For­get about the cannabis band­wagon

Doc­tors owe it to Is­lan­ders to be­come in­formed about med­i­cal mar­i­juana

The Guardian (Charlottetown) - - EDITORIAL - BY KAT MUR­PHY Kat Mur­phy, co-chair of PEIMUMM, is an artist and med­i­cal cannabist pa­tient/ad­vo­cate, who lives in Char­lot­te­town.

Re­cently, Dr. Des Colohan, re­tired pain-spe­cial­ist, opined in this news­pa­per the “dan­gers” as­so­ci­ated with us­ing cannabis. He summed up his opin­ion on cannabis with the quote:

“In my ex­pe­ri­ence, the ther­a­peu­tic value of cannabis in man­ag­ing chronic pain is lim­ited by its ad­verse ef­fects. We still have a lot to learn about the ap­pro­pri­ate clin­i­cal use of 'med­i­cal mar­i­juana' and should not be in a hurry to jump on this band­wagon.”

Dr. Colohan fails to men­tion that the “band­wagon” of med­i­cal cannabis has been rolling for thou­sands of years within the Chi­nese, Ayurvedic and Ara­bic medic­i­nal tra­di­tions and, un­til rel­a­tively re­cently, even in our Western al­lo­pathic medicine sys­tem, cannabis tinc­tures were stan­dard med­i­cal fare in any doc­tor's black bag.

While we would all pre­fer to live in a world where no one needed to use med­i­cal cannabis, given the re­al­ity of life on P.E.I. and our high rate of can­cers and other dis­eases, we should take our heads out of the beau­ti­ful red sand and give them a col­lec­tive shake.

In the case of chronic pain man­age­ment, it is a case of the lesser of two evils for many pa­tients de­cid­ing to use cannabis, as op­posed to opi­oids and, for­tu­nately, the cannabis sativa plant is rel­a­tively gen­tle in its side ef­fects, if used wisely and with cau­tion.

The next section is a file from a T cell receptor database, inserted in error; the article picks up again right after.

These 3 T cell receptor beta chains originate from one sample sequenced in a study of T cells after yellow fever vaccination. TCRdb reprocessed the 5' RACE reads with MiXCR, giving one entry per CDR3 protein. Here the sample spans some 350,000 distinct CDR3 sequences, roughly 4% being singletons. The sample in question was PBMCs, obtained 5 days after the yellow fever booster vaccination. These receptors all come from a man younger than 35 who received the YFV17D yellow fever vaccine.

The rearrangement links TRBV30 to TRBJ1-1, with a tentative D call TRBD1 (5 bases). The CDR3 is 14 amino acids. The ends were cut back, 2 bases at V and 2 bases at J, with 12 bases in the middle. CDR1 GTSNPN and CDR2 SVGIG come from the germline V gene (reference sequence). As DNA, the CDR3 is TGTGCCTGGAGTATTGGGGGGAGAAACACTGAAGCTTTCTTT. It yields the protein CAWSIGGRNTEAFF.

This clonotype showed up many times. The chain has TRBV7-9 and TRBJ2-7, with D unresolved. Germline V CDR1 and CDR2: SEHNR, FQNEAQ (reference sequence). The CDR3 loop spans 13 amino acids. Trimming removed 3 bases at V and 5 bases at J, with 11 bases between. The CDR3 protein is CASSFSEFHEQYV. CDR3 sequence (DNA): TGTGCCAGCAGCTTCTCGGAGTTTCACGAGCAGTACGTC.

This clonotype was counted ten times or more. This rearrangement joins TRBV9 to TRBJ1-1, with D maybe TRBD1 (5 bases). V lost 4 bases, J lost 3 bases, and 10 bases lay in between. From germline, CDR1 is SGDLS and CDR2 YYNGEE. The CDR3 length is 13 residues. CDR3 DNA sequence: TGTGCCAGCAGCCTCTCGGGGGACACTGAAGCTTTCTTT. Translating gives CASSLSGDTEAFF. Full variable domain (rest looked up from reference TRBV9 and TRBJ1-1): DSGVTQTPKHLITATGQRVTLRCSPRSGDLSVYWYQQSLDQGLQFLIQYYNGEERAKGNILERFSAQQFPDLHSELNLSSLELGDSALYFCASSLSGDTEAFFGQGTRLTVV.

Ad­dic­tions to opi­oids is a ma­jor is­sue on P.E.I., some go as far as to say that it has reached epi­demic pro­por­tions, yet the Is­land's only pain spe­cial­ist did not feel it was ap­pro­pri­ate to pre­scribe less toxic, med­i­cal cannabis be­cause of the ab­sence of clin­i­cal tri­als.

Ad­dic­tion rates to opi­oids (Per­co­cet, codeine, etc.) rou­tinely pre­scribed by Is­land doc­tors, are much higher and the costs to Is­land fam­i­lies are im­mea­sur­able.

Ed­u­cat­ing the public about the safe and ef­fec­tive use of cannabis is the first step in pro­vid­ing pa­tients with an al­ter­na­tive to the more dan­ger­ous phar­ma­ceu­ti­cals killing our cit­i­zens.

Med­i­cal cannabis is a rapidly evolv­ing field of medicine and its prac­ti­cal ap­pli­ca­tions are many and di­verse.

A proac­tive physi­cian would be well ad­vised to go to the ef­fort to get the nec­es­sary train­ing to be in­formed and pro­vide his or her pa­tients with re­li­able, un­bi­ased re­search about “cannabis as medicine” for a spec­trum of neuro-de­gen­er­a­tive brain dis­eases, and other con­di­tions.

Med­i­cal cannabis is not a “band­wagon”, it is a “tsunami”, and P.E.I. physi­cians need to heed the warn­ing to “get with it” and pro­vide their pa­tients with re­li­able and cur­rent in­for­ma­tion for their health op­tions.

PEIMUMM agrees with Dr. Colohan that we all have a lot to learn about med­i­cal cannabis.

We en­cour­age P.E.I. health care pro­fes­sion­als to be­come bet­ter ed­u­cated about med­i­cal cannabis and con­nect to some of the latest re­search.

We welcome any op­por­tu­nity to de­bate/ed­u­cate the mer­its of med­i­cal cannabis with Is­land healthcare pro­fes­sion­als, gov­ern­ment lead­ers or any in­ter­ested or­ga­ni­za­tion. Please email PEIMUMM@ya­

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